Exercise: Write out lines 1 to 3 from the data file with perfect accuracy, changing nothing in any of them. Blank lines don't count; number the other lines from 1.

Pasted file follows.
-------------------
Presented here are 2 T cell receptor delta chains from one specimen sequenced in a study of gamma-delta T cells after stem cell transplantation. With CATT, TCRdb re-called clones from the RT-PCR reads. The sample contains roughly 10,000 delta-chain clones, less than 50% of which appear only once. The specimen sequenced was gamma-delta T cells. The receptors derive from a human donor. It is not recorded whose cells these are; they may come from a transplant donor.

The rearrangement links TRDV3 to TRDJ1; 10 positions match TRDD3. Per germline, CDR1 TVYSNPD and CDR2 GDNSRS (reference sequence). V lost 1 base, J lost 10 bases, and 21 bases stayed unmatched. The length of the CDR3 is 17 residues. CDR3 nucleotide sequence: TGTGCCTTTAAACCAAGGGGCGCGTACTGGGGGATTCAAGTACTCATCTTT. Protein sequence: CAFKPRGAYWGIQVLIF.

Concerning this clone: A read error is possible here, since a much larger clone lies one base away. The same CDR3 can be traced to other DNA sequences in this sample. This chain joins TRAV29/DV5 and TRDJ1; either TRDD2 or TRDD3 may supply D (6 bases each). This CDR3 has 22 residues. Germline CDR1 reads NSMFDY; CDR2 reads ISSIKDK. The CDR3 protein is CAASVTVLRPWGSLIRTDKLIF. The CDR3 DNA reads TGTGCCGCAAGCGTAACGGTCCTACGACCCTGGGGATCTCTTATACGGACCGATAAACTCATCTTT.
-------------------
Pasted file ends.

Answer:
Presented here are 2 T cell receptor delta chains from one specimen sequenced in a study of gamma-delta T cells after stem cell transplantation. With CATT, TCRdb re-called clones from the RT-PCR reads. The sample contains roughly 10,000 delta-chain clones, less than 50% of which appear only once. The specimen sequenced was gamma-delta T cells. The receptors derive from a human donor. It is not recorded whose cells these are; they may come from a transplant donor.

The rearrangement links TRDV3 to TRDJ1; 10 positions match TRDD3. Per germline, CDR1 TVYSNPD and CDR2 GDNSRS (reference sequence). V lost 1 base, J lost 10 bases, and 21 bases stayed unmatched. The length of the CDR3 is 17 residues. CDR3 nucleotide sequence: TGTGCCTTTAAACCAAGGGGCGCGTACTGGGGGATTCAAGTACTCATCTTT. Protein sequence: CAFKPRGAYWGIQVLIF.

Concerning this clone: A read error is possible here, since a much larger clone lies one base away. The same CDR3 can be traced to other DNA sequences in this sample. This chain joins TRAV29/DV5 and TRDJ1; either TRDD2 or TRDD3 may supply D (6 bases each). This CDR3 has 22 residues. Germline CDR1 reads NSMFDY; CDR2 reads ISSIKDK. The CDR3 protein is CAASVTVLRPWGSLIRTDKLIF. The CDR3 DNA reads TGTGCCGCAAGCGTAACGGTCCTACGACCCTGGGGATCTCTTATACGGACCGATAAACTCATCTTT.